The recipient of the Active Citizen of the Year award is chosen based on their commitment to lifelong active citizenship - prioritizing community in their values and life choices.
Allison Heisel at the College of William & Mary
Nominator: Meghan Foley, Branch Out Student Director, William & Mary Alternative Break Program
Background: Allison Heisel is a 2016 Philosophy graduate from the College of William & Mary in Virginia. During her time at William & Mary, she has been a highly involved student leader - holding leadership positions in Phi Sigma Pi, a National Honors Fraternity, Oxfam, William & Mary Equal Opportunity Campus-Wide Committee, and Branch Out National Alternative Breaks. She has made a deep impact on Branch Out alternative breaks since her sophomore year - first as a site leader and then co-student director for the domestic weeklong program.
“Allison is the epitome of passionate community engagement. Her endless love for learning and engaging with difficult social issues without analysis paralysis is astonishing! Not only has she made me rethink how I engage with the community I live in, but she has also helped everyone around her become emboldened to be more involved with the world around them.” -- Hannah Freeman
- This year, Allison went above and beyond her expectations as Branch Out National Co-student Director, taking on the additional responsibility of site leading when one of the trips was at risk of being cancelled due to low site leader application numbers. She expertly balanced preparing for her trip while managing tasks of recruiting and selecting site leaders, developing and facilitating site leader training, and advising student trip leaders.
“She has been diligent in troubleshooting last-minute issues, devoting hours of her time immediately before spring break to working with one team to reconcile issues with their budget and talk through upcoming logistical details for their drive into NYC… Allison has approached difficult conversations and advising sessions with a patient and open mind, listening to frustrations and working collaboratively with site leaders to find creative solutions.” -- Rachel Neely, Alternative Breaks Fellow
- During her time as a visiting student at the University of Oxford, Allison’s passion for feminist philosophy was nurtured and honed. Reflecting on that experience amplified her frustrations with the male-dominated philosophy department at William & Mary. She expressed ways in which she felt her experience as a woman was marginalized and her desires to explore philosophical perspectives outside of the largely White male canon.
“I started to feel like there’s this implicit value judgment being placed on the kinds of thought that were worth including in discussions about very fundamentally human things, like truth and reason, or what it means to be rational.” -- Allison, via William & Mary News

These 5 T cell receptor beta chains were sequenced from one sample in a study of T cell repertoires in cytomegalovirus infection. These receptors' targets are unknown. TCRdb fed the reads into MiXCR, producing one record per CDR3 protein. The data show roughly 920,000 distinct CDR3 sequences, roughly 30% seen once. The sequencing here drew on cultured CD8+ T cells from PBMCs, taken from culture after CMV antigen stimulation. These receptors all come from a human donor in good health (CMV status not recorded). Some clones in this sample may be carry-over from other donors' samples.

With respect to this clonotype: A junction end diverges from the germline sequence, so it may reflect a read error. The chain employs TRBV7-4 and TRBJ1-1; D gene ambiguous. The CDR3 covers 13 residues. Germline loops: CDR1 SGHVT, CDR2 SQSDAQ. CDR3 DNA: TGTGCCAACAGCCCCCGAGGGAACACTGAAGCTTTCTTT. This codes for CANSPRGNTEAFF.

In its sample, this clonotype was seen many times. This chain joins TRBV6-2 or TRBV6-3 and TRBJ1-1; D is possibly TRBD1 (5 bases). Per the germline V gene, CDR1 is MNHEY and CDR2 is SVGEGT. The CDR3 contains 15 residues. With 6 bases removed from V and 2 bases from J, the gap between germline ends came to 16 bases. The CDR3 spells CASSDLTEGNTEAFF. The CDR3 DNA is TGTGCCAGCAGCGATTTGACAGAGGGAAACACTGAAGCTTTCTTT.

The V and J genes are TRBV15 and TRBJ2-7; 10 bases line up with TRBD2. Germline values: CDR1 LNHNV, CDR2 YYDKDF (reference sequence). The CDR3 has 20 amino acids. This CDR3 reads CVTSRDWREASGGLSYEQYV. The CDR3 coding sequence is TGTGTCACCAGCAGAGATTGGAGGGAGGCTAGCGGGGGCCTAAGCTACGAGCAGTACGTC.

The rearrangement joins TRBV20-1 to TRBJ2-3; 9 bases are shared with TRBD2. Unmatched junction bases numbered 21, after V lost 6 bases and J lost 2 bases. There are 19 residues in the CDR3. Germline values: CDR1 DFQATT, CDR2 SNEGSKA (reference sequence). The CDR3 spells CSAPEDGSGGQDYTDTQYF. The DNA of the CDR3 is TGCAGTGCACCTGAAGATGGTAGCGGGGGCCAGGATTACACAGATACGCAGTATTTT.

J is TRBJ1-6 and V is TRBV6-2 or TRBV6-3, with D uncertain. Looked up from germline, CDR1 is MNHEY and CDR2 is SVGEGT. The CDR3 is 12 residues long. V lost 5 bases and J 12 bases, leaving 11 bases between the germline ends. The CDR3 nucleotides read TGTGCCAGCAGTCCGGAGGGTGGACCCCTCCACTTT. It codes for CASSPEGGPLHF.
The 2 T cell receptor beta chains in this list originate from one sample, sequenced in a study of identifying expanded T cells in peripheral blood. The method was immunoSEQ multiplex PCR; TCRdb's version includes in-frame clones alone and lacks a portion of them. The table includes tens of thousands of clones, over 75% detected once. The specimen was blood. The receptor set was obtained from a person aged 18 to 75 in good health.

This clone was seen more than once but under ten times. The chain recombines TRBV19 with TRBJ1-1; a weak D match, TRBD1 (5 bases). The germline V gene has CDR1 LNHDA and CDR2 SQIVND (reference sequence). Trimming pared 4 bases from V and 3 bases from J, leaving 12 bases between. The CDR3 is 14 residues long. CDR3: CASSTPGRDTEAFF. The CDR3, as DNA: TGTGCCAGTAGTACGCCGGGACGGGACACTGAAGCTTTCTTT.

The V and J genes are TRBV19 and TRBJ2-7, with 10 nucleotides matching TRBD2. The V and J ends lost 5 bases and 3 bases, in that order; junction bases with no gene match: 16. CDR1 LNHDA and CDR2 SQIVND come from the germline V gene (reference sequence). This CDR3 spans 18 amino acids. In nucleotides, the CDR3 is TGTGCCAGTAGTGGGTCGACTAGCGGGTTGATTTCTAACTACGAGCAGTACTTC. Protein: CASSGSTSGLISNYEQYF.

She pursued the introduction of more diverse course curriculum and faculty with the head of the Philosophy department, and founded the Diversity in Philosophy Discussion Group to explore marginalized voices and their contributions to the discipline. The open-forum discussion group provides all students, regardless of academic background, to examine and engage in conversation around under-represented topics and ideas.
“It is a wonderfully inclusive space, open to students with or without a background in philosophy – this is certainly a departure from typical philosophy discussion groups, which are nowhere near as welcoming. It has exposed so many students to diverse ideas, and given them the confidence to navigate unfamiliar intellectual terrain.” -- Arvin Alaigh, discussion group attendee
- As a student leader and peer mentor in the Branch Out program, Allison has impacted and encouraged those around her to strengthen their commitments to community engagement, active citizenship, and collaborative work.
“Allison has taught me that patience yields incredible results… Since knowing Allison I have tried to be more patient in my daily life, but especially when I need to make decisions regarding alternative breaks and active citizenship. Through patient, intentional thinking, and working toward understanding a problem by asking questions, Allison has proven time and time again that one person does not hold all the answers… ‘Waiting’ has never been a strong suit of mine, but seeing the willingness of a person to truly connect with others or an issue through patience has inspired me to take a deep breath before diving into new challenges. I cannot thank her enough for this trait, and I can not think of anyone more deserving of this award.” -- Thomas Fergus, Branch Out International student director
“Allison inspires me daily with her devotion to the causes she cares so deeply about, as well as her passion for cultivating active citizenship in others.” -- Rachel Neely
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